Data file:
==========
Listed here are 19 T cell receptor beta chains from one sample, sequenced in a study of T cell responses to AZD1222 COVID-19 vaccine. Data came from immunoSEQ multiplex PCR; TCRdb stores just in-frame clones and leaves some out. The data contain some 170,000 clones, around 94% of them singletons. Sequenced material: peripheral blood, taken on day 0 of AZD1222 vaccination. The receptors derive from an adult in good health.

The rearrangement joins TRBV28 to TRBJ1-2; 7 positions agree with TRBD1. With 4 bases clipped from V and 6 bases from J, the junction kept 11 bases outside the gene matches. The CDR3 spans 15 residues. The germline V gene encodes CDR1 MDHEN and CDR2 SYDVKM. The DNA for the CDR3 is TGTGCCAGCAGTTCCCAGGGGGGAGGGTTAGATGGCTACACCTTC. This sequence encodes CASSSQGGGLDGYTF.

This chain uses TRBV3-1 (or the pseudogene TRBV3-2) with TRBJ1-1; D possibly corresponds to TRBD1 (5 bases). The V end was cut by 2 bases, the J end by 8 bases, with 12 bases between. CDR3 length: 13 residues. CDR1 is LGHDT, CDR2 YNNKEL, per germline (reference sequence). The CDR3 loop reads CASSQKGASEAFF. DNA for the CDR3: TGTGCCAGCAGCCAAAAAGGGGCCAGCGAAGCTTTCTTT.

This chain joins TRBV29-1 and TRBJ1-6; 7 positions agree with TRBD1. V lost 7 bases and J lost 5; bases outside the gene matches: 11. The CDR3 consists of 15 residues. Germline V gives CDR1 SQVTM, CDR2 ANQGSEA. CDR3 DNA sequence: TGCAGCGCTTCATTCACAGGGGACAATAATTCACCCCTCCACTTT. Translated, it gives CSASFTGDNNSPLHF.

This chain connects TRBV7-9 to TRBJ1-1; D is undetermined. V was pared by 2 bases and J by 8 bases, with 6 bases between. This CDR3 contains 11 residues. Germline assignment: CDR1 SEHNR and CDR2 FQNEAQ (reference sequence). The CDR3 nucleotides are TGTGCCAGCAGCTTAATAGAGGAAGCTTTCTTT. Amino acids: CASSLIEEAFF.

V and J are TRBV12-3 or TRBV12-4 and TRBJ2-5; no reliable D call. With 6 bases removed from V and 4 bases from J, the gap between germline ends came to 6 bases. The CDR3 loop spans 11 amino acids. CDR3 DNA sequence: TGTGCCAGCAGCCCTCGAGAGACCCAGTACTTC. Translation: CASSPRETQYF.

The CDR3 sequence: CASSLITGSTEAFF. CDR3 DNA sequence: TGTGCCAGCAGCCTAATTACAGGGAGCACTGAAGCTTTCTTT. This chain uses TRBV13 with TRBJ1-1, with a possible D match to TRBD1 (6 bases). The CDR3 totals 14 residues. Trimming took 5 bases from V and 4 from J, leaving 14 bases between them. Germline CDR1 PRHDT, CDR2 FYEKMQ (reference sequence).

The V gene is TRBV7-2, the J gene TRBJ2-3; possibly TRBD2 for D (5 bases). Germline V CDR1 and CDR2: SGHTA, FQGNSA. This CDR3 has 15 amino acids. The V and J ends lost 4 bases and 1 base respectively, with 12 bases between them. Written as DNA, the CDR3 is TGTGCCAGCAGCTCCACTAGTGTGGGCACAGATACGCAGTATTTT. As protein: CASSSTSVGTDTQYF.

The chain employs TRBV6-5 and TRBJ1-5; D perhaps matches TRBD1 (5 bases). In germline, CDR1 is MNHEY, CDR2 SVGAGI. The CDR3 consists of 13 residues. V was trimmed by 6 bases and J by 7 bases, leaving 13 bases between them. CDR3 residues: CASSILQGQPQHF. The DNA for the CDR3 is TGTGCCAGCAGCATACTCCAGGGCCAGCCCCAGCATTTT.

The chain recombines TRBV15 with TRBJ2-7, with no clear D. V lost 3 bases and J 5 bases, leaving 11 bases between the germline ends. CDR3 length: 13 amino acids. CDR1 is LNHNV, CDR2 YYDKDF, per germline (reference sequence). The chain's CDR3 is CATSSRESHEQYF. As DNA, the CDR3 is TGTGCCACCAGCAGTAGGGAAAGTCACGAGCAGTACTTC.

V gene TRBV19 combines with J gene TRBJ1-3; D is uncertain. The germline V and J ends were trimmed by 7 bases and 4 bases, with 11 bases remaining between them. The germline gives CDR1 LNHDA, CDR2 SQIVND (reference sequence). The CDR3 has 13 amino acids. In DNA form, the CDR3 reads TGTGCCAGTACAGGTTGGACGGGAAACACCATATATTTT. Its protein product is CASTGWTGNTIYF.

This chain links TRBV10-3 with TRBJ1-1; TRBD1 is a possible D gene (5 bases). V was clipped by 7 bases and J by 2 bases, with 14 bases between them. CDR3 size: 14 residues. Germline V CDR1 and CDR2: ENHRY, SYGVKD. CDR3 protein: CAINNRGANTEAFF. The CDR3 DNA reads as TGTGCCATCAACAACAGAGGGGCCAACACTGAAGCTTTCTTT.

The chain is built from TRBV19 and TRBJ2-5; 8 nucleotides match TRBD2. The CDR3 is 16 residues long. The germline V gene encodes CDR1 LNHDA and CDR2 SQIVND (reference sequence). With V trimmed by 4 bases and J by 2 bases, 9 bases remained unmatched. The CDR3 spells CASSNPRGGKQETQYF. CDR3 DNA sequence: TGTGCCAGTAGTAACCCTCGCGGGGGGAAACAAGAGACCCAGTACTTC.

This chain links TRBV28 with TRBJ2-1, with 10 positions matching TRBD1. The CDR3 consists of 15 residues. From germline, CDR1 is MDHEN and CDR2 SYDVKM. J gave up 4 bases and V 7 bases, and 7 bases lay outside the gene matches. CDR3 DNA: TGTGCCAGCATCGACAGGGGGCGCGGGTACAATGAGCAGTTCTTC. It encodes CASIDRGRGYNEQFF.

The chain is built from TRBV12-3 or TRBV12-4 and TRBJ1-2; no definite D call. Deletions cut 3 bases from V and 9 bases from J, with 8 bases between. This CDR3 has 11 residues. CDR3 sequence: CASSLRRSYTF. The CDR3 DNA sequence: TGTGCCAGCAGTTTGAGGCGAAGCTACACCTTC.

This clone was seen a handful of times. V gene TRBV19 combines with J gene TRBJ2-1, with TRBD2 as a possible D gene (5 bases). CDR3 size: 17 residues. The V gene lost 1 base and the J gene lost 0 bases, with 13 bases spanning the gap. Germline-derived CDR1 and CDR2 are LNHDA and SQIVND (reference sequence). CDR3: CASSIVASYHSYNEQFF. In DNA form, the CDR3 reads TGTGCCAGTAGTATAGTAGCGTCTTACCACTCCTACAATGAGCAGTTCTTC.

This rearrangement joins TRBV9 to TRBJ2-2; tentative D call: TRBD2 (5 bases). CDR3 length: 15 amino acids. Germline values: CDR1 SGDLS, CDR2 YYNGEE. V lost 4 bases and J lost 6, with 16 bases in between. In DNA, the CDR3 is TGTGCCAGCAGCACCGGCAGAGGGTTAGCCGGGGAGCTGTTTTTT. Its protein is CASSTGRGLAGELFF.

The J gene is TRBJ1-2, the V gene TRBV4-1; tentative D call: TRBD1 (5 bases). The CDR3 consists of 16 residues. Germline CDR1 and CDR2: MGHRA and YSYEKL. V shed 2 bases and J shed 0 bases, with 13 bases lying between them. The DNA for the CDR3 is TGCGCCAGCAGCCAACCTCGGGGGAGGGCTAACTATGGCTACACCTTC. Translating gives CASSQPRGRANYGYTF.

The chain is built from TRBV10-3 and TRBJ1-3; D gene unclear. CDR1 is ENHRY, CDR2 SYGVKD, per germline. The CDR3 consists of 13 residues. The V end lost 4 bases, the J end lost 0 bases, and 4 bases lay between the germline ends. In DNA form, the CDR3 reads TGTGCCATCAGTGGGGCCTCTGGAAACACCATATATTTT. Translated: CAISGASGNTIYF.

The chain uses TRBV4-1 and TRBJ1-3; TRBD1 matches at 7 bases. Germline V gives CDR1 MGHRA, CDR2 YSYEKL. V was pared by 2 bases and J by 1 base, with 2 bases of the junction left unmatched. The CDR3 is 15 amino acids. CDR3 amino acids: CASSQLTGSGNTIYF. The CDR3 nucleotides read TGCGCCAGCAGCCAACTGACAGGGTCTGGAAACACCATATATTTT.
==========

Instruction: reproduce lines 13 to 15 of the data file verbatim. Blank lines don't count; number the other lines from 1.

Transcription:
The chain is built from TRBV19 and TRBJ2-5; 8 nucleotides match TRBD2. The CDR3 is 16 residues long. The germline V gene encodes CDR1 LNHDA and CDR2 SQIVND (reference sequence). With V trimmed by 4 bases and J by 2 bases, 9 bases remained unmatched. The CDR3 spells CASSNPRGGKQETQYF. CDR3 DNA sequence: TGTGCCAGTAGTAACCCTCGCGGGGGGAAACAAGAGACCCAGTACTTC.

This chain links TRBV28 with TRBJ2-1, with 10 positions matching TRBD1. The CDR3 consists of 15 residues. From germline, CDR1 is MDHEN and CDR2 SYDVKM. J gave up 4 bases and V 7 bases, and 7 bases lay outside the gene matches. CDR3 DNA: TGTGCCAGCATCGACAGGGGGCGCGGGTACAATGAGCAGTTCTTC. It encodes CASIDRGRGYNEQFF.

The chain is built from TRBV12-3 or TRBV12-4 and TRBJ1-2; no definite D call. Deletions cut 3 bases from V and 9 bases from J, with 8 bases between. This CDR3 has 11 residues. CDR3 sequence: CASSLRRSYTF. The CDR3 DNA sequence: TGTGCCAGCAGTTTGAGGCGAAGCTACACCTTC.